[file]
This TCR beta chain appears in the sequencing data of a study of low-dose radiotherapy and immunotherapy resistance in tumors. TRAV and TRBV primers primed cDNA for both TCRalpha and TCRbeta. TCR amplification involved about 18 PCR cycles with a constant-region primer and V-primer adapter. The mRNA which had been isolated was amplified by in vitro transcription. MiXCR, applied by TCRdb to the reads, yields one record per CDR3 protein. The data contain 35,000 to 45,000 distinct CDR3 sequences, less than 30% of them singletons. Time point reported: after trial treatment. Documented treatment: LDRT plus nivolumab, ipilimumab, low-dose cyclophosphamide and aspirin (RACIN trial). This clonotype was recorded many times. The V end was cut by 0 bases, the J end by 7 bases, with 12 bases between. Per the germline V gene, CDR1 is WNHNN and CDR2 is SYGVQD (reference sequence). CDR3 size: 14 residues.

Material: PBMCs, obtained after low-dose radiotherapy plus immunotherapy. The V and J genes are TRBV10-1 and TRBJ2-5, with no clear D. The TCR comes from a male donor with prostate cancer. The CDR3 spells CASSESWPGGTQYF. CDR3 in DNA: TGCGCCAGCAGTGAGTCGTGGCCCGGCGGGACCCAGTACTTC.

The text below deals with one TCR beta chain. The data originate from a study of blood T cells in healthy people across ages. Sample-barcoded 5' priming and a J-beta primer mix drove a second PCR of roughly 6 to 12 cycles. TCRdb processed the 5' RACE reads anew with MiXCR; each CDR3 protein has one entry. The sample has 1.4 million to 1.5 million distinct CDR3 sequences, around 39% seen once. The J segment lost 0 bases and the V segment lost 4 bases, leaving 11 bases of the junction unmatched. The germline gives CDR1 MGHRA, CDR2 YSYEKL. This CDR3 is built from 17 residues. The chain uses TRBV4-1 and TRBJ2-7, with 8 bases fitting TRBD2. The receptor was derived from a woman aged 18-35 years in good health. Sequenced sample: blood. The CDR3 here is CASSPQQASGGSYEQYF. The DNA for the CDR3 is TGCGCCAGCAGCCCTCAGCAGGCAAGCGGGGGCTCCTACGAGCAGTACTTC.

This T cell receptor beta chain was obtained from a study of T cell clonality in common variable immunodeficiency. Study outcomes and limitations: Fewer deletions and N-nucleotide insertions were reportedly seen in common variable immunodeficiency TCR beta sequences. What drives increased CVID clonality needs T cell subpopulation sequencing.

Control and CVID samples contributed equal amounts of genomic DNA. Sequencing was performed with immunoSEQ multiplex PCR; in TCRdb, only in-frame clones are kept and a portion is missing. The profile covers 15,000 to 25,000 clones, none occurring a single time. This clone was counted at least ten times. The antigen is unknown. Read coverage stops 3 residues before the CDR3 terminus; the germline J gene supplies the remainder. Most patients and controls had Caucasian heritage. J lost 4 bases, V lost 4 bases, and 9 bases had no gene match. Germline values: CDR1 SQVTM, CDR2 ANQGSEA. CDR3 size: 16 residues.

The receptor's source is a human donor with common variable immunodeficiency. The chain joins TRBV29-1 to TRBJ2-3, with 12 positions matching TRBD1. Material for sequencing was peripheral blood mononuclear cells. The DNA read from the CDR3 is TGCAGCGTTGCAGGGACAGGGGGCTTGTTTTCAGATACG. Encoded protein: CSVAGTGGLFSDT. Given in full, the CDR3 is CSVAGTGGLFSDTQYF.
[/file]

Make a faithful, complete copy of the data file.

This TCR beta chain appears in the sequencing data of a study of low-dose radiotherapy and immunotherapy resistance in tumors. TRAV and TRBV primers primed cDNA for both TCRalpha and TCRbeta. TCR amplification involved about 18 PCR cycles with a constant-region primer and V-primer adapter. The mRNA which had been isolated was amplified by in vitro transcription. MiXCR, applied by TCRdb to the reads, yields one record per CDR3 protein. The data contain 35,000 to 45,000 distinct CDR3 sequences, less than 30% of them singletons. Time point reported: after trial treatment. Documented treatment: LDRT plus nivolumab, ipilimumab, low-dose cyclophosphamide and aspirin (RACIN trial). This clonotype was recorded many times. The V end was cut by 0 bases, the J end by 7 bases, with 12 bases between. Per the germline V gene, CDR1 is WNHNN and CDR2 is SYGVQD (reference sequence). CDR3 size: 14 residues.

Material: PBMCs, obtained after low-dose radiotherapy plus immunotherapy. The V and J genes are TRBV10-1 and TRBJ2-5, with no clear D. The TCR comes from a male donor with prostate cancer. The CDR3 spells CASSESWPGGTQYF. CDR3 in DNA: TGCGCCAGCAGTGAGTCGTGGCCCGGCGGGACCCAGTACTTC.

The text below deals with one TCR beta chain. The data originate from a study of blood T cells in healthy people across ages. Sample-barcoded 5' priming and a J-beta primer mix drove a second PCR of roughly 6 to 12 cycles. TCRdb processed the 5' RACE reads anew with MiXCR; each CDR3 protein has one entry. The sample has 1.4 million to 1.5 million distinct CDR3 sequences, around 39% seen once. The J segment lost 0 bases and the V segment lost 4 bases, leaving 11 bases of the junction unmatched. The germline gives CDR1 MGHRA, CDR2 YSYEKL. This CDR3 is built from 17 residues. The chain uses TRBV4-1 and TRBJ2-7, with 8 bases fitting TRBD2. The receptor was derived from a woman aged 18-35 years in good health. Sequenced sample: blood. The CDR3 here is CASSPQQASGGSYEQYF. The DNA for the CDR3 is TGCGCCAGCAGCCCTCAGCAGGCAAGCGGGGGCTCCTACGAGCAGTACTTC.

This T cell receptor beta chain was obtained from a study of T cell clonality in common variable immunodeficiency. Study outcomes and limitations: Fewer deletions and N-nucleotide insertions were reportedly seen in common variable immunodeficiency TCR beta sequences. What drives increased CVID clonality needs T cell subpopulation sequencing.

Control and CVID samples contributed equal amounts of genomic DNA. Sequencing was performed with immunoSEQ multiplex PCR; in TCRdb, only in-frame clones are kept and a portion is missing. The profile covers 15,000 to 25,000 clones, none occurring a single time. This clone was counted at least ten times. The antigen is unknown. Read coverage stops 3 residues before the CDR3 terminus; the germline J gene supplies the remainder. Most patients and controls had Caucasian heritage. J lost 4 bases, V lost 4 bases, and 9 bases had no gene match. Germline values: CDR1 SQVTM, CDR2 ANQGSEA. CDR3 size: 16 residues.

The receptor's source is a human donor with common variable immunodeficiency. The chain joins TRBV29-1 to TRBJ2-3, with 12 positions matching TRBD1. Material for sequencing was peripheral blood mononuclear cells. The DNA read from the CDR3 is TGCAGCGTTGCAGGGACAGGGGGCTTGTTTTCAGATACG. Encoded protein: CSVAGTGGLFSDT. Given in full, the CDR3 is CSVAGTGGLFSDTQYF.